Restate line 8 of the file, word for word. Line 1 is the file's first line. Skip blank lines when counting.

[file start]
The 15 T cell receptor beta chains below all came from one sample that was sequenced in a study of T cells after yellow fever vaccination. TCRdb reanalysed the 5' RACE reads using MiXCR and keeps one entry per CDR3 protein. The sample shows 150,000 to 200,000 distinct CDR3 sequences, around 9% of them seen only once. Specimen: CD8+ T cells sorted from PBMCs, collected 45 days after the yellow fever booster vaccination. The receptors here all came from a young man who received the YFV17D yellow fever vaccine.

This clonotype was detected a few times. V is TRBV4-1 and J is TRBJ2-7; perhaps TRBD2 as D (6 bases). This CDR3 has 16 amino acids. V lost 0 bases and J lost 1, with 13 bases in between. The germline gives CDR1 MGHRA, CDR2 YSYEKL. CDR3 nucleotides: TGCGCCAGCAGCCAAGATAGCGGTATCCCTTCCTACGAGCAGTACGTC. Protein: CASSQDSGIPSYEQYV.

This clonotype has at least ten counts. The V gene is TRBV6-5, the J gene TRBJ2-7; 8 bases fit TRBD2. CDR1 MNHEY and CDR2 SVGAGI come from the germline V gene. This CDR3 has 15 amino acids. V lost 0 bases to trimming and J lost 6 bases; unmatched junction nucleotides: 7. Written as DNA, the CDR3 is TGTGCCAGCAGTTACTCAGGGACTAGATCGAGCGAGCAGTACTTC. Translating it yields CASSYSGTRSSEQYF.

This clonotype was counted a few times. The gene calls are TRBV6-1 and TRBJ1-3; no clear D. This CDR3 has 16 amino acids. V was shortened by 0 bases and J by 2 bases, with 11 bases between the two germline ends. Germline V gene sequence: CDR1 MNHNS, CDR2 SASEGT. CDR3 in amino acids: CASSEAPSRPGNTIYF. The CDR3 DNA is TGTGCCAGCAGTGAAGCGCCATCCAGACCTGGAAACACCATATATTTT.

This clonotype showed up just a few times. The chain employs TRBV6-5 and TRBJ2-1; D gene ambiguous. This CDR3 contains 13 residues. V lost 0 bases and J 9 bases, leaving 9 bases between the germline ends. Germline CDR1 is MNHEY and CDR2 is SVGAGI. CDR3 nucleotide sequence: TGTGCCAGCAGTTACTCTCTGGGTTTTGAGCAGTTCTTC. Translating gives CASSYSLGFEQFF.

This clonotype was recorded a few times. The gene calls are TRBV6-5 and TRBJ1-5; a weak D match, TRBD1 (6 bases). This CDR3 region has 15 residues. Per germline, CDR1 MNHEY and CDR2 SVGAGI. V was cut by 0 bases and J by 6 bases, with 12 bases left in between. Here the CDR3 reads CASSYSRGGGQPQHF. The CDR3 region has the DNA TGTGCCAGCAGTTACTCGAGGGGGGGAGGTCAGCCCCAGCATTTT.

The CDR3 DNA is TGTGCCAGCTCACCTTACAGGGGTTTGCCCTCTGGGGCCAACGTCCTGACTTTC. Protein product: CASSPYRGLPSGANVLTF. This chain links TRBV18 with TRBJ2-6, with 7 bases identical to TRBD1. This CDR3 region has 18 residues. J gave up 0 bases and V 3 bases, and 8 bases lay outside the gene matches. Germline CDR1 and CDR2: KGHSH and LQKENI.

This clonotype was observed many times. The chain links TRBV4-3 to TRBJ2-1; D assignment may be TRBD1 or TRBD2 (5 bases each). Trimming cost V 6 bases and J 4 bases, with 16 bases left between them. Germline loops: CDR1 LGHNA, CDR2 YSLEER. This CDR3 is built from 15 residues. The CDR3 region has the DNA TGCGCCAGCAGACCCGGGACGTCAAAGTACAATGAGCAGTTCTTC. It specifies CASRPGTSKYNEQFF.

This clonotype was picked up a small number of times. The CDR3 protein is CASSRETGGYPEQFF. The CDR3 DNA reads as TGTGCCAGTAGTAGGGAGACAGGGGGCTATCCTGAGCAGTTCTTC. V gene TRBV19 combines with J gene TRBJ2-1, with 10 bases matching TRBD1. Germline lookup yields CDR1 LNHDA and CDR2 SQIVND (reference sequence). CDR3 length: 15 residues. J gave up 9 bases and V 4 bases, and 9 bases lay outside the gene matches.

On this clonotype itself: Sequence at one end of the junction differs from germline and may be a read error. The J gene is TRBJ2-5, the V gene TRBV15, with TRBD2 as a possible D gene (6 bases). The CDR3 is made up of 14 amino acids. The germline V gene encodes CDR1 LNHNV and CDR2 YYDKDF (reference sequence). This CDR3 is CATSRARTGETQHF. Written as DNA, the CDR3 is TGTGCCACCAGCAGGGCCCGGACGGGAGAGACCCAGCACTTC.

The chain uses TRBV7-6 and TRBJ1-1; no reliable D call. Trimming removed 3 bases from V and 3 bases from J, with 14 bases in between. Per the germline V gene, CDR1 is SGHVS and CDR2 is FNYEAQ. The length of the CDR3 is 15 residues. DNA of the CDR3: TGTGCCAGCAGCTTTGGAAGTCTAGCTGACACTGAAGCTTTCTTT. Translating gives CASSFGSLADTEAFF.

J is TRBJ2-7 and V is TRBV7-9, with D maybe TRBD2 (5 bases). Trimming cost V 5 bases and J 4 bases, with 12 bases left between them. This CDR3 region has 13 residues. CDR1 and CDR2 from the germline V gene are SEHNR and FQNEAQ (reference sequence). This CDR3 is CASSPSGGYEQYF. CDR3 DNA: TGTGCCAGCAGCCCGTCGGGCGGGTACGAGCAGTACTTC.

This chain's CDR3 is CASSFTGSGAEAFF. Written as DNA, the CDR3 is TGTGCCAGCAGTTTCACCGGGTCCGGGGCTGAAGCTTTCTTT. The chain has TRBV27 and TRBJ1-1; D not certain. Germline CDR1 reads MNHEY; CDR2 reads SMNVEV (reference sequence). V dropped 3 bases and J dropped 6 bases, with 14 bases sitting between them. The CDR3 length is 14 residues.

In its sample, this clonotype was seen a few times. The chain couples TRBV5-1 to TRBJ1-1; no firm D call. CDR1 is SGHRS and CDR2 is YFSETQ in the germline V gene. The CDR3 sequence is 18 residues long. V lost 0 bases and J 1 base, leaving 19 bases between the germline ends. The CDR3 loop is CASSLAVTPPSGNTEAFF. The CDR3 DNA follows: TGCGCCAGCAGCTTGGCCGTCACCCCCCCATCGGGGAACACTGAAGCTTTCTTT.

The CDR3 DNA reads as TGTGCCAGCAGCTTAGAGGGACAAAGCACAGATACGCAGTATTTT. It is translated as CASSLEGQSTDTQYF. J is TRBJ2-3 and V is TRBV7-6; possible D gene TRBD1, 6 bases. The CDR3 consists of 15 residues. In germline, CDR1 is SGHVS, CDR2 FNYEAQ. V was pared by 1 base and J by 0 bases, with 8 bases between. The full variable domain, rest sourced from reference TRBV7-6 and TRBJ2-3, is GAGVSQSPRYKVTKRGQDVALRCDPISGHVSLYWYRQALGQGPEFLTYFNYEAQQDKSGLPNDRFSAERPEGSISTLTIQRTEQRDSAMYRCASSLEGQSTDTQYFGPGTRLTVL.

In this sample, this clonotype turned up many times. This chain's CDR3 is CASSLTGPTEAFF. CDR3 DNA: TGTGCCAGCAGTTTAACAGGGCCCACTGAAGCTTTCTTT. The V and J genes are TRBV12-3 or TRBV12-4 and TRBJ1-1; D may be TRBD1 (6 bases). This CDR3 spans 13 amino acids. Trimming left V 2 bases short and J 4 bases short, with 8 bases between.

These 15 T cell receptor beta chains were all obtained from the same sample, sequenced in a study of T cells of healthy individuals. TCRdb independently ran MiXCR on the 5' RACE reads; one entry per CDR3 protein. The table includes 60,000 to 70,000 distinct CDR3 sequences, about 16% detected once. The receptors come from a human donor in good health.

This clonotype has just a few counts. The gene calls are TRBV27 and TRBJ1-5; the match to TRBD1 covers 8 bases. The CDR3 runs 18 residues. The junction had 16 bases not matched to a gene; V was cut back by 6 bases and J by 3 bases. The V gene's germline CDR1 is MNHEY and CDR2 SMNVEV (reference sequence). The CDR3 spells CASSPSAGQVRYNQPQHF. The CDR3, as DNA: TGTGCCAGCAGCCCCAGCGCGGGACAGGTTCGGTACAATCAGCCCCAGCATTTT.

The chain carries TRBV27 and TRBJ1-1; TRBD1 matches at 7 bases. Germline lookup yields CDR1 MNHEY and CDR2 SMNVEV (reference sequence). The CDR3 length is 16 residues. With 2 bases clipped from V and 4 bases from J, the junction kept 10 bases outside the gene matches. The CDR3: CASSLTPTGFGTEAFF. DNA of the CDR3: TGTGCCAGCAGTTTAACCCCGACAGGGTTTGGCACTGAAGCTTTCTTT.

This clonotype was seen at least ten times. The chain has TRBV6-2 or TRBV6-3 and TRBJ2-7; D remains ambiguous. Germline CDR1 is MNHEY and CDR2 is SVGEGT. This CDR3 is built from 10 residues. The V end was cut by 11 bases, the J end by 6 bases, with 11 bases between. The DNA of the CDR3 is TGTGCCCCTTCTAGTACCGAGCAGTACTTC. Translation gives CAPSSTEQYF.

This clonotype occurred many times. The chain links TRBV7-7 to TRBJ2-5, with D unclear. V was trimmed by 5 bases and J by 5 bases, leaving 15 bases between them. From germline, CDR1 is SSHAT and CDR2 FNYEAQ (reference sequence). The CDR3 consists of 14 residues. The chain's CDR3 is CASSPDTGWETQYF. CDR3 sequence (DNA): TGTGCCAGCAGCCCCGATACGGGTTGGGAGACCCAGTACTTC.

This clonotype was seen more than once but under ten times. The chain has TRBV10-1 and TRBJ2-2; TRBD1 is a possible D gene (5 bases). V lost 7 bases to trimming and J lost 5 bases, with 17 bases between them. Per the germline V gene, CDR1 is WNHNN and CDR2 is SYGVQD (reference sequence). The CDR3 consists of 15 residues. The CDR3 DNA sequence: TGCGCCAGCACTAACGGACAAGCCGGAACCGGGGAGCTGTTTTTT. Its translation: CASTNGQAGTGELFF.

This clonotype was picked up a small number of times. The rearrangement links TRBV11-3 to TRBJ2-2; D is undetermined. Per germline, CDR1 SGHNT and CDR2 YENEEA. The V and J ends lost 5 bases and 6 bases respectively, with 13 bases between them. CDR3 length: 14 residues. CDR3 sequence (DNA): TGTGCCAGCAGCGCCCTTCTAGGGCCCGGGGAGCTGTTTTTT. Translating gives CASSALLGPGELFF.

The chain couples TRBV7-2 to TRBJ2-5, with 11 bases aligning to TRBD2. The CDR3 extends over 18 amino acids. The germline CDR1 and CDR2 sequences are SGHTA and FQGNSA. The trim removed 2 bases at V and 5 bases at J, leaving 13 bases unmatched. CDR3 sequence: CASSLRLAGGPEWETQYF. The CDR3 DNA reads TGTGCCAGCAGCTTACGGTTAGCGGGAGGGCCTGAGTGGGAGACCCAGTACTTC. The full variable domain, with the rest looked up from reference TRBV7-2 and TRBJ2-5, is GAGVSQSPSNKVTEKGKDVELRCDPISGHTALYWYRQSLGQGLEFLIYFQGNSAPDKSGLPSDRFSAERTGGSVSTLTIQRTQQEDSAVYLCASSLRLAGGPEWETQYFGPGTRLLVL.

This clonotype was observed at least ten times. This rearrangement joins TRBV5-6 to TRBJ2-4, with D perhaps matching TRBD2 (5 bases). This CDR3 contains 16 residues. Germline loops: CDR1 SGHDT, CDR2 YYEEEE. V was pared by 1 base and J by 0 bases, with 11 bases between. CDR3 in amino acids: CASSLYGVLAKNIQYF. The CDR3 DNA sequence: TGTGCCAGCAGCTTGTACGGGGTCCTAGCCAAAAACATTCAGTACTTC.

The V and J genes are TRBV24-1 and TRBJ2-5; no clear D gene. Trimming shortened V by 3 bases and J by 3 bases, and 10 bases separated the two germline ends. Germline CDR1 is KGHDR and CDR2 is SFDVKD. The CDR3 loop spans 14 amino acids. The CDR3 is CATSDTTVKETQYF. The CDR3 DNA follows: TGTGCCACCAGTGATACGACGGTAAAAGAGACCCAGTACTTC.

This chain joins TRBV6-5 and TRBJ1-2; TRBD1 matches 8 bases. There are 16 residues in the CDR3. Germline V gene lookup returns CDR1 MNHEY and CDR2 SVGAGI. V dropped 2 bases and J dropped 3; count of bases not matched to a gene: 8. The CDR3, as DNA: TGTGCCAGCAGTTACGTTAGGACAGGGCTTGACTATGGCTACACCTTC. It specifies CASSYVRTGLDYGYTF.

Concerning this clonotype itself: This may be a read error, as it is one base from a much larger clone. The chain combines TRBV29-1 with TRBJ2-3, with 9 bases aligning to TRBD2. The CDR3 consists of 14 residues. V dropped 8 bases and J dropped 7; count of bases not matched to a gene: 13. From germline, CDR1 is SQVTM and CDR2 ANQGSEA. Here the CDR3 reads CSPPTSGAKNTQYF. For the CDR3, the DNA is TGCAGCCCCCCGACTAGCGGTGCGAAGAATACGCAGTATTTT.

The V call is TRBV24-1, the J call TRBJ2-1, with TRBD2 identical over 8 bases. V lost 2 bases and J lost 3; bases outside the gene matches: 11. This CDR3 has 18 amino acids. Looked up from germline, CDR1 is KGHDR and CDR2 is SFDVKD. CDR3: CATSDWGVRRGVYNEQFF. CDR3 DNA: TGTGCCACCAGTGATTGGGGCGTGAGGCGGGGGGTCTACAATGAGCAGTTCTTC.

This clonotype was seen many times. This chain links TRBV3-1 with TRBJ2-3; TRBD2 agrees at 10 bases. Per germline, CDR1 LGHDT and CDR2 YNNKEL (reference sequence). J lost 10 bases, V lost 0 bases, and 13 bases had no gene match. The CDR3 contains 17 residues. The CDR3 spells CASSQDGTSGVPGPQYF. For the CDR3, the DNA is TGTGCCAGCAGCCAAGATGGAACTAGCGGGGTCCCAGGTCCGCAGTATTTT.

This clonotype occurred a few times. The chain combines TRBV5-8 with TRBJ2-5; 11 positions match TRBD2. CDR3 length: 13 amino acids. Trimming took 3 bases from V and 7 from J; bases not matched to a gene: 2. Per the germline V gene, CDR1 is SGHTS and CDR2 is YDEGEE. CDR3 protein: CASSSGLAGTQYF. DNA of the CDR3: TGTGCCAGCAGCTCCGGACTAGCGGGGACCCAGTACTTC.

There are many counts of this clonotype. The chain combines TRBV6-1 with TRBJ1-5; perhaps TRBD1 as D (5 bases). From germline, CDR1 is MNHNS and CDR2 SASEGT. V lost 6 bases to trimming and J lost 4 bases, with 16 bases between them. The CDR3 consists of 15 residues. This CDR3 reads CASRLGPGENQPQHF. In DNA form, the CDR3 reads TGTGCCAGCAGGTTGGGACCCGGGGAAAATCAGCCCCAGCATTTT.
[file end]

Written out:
This clonotype was observed many times. The chain links TRBV4-3 to TRBJ2-1; D assignment may be TRBD1 or TRBD2 (5 bases each). Trimming cost V 6 bases and J 4 bases, with 16 bases left between them. Germline loops: CDR1 LGHNA, CDR2 YSLEER. This CDR3 is built from 15 residues. The CDR3 region has the DNA TGCGCCAGCAGACCCGGGACGTCAAAGTACAATGAGCAGTTCTTC. It specifies CASRPGTSKYNEQFF.